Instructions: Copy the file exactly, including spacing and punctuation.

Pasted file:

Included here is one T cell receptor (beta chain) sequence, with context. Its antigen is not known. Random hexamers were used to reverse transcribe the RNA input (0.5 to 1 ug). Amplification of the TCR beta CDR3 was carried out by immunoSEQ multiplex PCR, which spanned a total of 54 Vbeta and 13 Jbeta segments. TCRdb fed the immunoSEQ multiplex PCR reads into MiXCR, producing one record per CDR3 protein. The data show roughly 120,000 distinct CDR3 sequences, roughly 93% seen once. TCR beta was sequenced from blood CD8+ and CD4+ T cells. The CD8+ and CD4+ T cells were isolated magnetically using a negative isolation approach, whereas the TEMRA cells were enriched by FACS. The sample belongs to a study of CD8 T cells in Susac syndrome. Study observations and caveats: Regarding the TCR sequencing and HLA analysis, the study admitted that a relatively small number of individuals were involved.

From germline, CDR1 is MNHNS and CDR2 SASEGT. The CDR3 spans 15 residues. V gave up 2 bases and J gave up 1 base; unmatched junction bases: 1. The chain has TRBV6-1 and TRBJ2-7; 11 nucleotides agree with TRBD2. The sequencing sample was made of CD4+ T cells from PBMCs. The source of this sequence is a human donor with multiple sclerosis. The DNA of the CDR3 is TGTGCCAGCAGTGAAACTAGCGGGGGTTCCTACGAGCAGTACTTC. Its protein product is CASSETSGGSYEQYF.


Included here is one T cell receptor (beta chain) sequence, with context. Its antigen is not known. Random hexamers were used to reverse transcribe the RNA input (0.5 to 1 ug). Amplification of the TCR beta CDR3 was carried out by immunoSEQ multiplex PCR, which spanned a total of 54 Vbeta and 13 Jbeta segments. TCRdb fed the immunoSEQ multiplex PCR reads into MiXCR, producing one record per CDR3 protein. The data show roughly 120,000 distinct CDR3 sequences, roughly 93% seen once. TCR beta was sequenced from blood CD8+ and CD4+ T cells. The CD8+ and CD4+ T cells were isolated magnetically using a negative isolation approach, whereas the TEMRA cells were enriched by FACS. The sample belongs to a study of CD8 T cells in Susac syndrome. Study observations and caveats: Regarding the TCR sequencing and HLA analysis, the study admitted that a relatively small number of individuals were involved.

From germline, CDR1 is MNHNS and CDR2 SASEGT. The CDR3 spans 15 residues. V gave up 2 bases and J gave up 1 base; unmatched junction bases: 1. The chain has TRBV6-1 and TRBJ2-7; 11 nucleotides agree with TRBD2. The sequencing sample was made of CD4+ T cells from PBMCs. The source of this sequence is a human donor with multiple sclerosis. The DNA of the CDR3 is TGTGCCAGCAGTGAAACTAGCGGGGGTTCCTACGAGCAGTACTTC. Its protein product is CASSETSGGSYEQYF.